It snowed in Minneapolis last week. Maybe a hint that it’s time to pack away the summer riding clothes? Granted, this time of the year isn’t the most appealing time to ride. It’s cold. Dark. The cars can’t see you. Extra layers can feel bulky and trap sweat.
All these are time-honored, socially-approved excuses not to ride! Pearl Izumi just made it harder for whiners like me to stash the bike for the winter.
I’m kidding. I love fall and winter riding, both commuting and mountain biking. I’m always on the prowl for clothing that keeps me warm sans the bulk and doesn’t restrict movement. What I’m seeing thus far from Pearl Izumi’s 2012 fall line are three items that make me forget about the cold and the dark.
Sugar thermal tights ($85)
PI has two types of Sugar tights: One with an integrated chamois ($100) and one without ($85). My personal preference is with without. Allow me to explain. Separate liner shorts are inexpensive. I’ve never seen a pair for more than $35. Wearing them separate means you can wash the liner shorts only, thus extending the life of the more expensive tights. Plus, since they don’t have the chamois, I can use them for running.
When I first put these on, I knew I was in trouble. The ultrasoft Select thermal fleece that lines the insides is luxuriously soft, warm, comfy, moisture-wicking and stretchy. All the requirements of winter cycling tights. Silicone grippers on the legs hold them in place and reflective elements on the legs make you (somewhat) visible to cars. I say “somewhat” because I can be illuminated with Christmas lights and flashing neon and I will still have close calls with cars. Seven-inch ankle zippers finish the legs.
One super nice feature on these tights is the waist band. It is super comfortable and the backside rises to mid back to give you great coverage when sitting in the saddle.
As far as actual warmth goes, the temperatures in the mornings have fluctuated between 35 degrees and 55 degrees. At the coldest, 35 degrees, the Sugar’s are warm.
Symphony thermal jersey ($100)
Jersey or lightweight jacket, you decide. I’ve worn it as both. It is shockingly well made with PI’s Elite thermal fleece. The fabric feels amazing and transfers moisture away from the body to retain warmth. It even has contoured sleeve hems with little zipper pockets on the sleeves to stash a key or iPod. This helps prevent cold air from flying up the sleeve. You also have a 3-in-2 zippered back pocket with hidden center. I stash my ID badge and keys here.
What I love about this jersey/jacket, aside from the warmth, feel of the fabric and contoured arms, is the flattering cut. The back is longer than all my other jerseys. The combination of the Symphony’s back length with the height of the Sugar’s waistband is like an insurance policy against skin exposure and butt crack.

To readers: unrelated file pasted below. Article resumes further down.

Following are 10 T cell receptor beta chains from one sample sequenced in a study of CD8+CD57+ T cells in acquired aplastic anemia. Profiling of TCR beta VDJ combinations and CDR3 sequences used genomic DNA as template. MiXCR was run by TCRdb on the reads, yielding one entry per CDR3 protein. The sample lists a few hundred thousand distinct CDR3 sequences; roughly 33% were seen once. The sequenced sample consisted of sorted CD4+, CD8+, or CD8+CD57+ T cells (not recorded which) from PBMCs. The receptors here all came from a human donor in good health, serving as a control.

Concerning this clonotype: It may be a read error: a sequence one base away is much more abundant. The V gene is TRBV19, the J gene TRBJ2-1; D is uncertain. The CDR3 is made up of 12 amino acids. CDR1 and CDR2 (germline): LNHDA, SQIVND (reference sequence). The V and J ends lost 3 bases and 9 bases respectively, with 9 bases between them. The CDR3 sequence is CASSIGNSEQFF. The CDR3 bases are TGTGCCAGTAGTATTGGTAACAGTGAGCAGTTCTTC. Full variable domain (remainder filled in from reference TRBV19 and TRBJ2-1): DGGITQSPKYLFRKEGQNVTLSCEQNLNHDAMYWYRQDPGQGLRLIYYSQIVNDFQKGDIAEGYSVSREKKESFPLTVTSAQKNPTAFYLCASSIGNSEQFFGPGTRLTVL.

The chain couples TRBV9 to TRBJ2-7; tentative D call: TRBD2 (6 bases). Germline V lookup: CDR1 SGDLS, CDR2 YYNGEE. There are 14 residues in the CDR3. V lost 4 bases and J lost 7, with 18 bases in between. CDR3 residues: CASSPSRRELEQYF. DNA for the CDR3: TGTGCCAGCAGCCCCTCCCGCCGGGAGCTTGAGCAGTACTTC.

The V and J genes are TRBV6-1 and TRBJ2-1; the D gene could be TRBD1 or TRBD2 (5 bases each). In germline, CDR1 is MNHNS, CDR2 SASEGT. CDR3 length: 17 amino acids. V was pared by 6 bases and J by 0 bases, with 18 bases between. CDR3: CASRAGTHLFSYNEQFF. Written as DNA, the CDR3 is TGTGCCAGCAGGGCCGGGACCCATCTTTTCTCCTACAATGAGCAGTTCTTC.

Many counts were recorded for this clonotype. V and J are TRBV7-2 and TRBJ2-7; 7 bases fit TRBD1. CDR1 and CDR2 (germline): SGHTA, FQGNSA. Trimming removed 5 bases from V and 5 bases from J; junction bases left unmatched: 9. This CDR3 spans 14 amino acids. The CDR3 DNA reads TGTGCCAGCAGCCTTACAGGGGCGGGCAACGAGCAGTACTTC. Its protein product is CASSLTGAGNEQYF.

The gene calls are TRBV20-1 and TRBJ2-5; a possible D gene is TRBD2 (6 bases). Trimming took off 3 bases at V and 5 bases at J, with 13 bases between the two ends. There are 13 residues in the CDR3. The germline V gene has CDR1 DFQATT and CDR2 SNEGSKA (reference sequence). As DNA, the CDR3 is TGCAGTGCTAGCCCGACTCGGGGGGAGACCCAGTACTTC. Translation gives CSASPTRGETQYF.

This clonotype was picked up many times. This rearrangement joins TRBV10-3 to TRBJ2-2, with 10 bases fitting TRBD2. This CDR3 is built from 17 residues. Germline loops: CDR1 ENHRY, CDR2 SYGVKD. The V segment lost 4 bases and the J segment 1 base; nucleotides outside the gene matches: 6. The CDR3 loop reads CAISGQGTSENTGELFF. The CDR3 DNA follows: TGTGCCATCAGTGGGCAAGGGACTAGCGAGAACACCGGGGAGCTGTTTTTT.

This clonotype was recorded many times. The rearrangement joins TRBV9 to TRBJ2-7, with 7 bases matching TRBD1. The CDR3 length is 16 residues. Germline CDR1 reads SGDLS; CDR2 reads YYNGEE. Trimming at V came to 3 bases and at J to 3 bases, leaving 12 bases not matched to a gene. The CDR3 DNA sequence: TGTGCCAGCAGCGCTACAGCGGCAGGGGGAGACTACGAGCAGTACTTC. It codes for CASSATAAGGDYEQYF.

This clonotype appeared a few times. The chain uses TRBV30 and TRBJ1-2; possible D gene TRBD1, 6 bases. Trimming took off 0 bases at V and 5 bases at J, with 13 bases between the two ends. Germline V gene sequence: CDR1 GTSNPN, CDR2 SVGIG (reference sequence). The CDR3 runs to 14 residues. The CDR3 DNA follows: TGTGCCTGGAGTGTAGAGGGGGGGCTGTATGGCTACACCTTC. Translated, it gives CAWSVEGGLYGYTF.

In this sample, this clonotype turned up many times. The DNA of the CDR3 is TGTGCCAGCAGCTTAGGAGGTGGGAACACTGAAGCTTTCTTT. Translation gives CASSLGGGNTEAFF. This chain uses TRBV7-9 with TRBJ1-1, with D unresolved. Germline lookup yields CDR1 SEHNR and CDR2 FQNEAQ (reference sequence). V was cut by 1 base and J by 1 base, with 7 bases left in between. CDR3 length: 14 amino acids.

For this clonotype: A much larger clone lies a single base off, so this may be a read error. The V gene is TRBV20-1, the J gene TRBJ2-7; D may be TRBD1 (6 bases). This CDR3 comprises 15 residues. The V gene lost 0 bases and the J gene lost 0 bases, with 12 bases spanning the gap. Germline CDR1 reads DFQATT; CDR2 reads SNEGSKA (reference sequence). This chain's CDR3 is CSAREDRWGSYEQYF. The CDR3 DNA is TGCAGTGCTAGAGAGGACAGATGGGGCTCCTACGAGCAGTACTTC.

I have worn this jersey on its own, with no jacket and a Polarmax lightweight tech silk baselayer, at 40 degrees and was comfortable.
Cyclone gel gloves ($40)
A good pair of full-fingered gloves is the only way to protect your paws. The fit is very dead-on so do try them on before you buy. The Cyclone gel gloves are rated to about 45 degrees for comfort. Anything below that and you’ll need warmer gloves, like the Pro Barrier WXB glove.
The Cyclone’s are a nice fall riding glove for the money. They retail at $40 and have enough padding in the palm for the mountain bike trails. They provide good protection from wind and sleet, padding over the ulnar and median nerves, allows plenty of finger freedom for brakes and shifters and a long gauntlet to keep your wrists warm.
Reflective elements are there, too, along with the comfort factor.
For zero pollution, low-cost transportation that is good for your physical and mental health, you cannot beat the bicycle. Nor can you beat Minneapolis as a city that is committed to bicycle transportation.
We’ve been ranked as the best biking city in the country by Bicycling magazine. We have eighty-one miles (and counting) of on-street bikeways and eighty-five miles (and counting) of off-street bikeways. We have been awarded with the League of American Bicyclists’ Bicycle Friendly Community Award. We’re home to Nice Ride Minnesota, the Bike Walk Ambassadors, and the Midtown Bike Center.
You live in Minneapolis. Why limit yourself to just riding part of the year?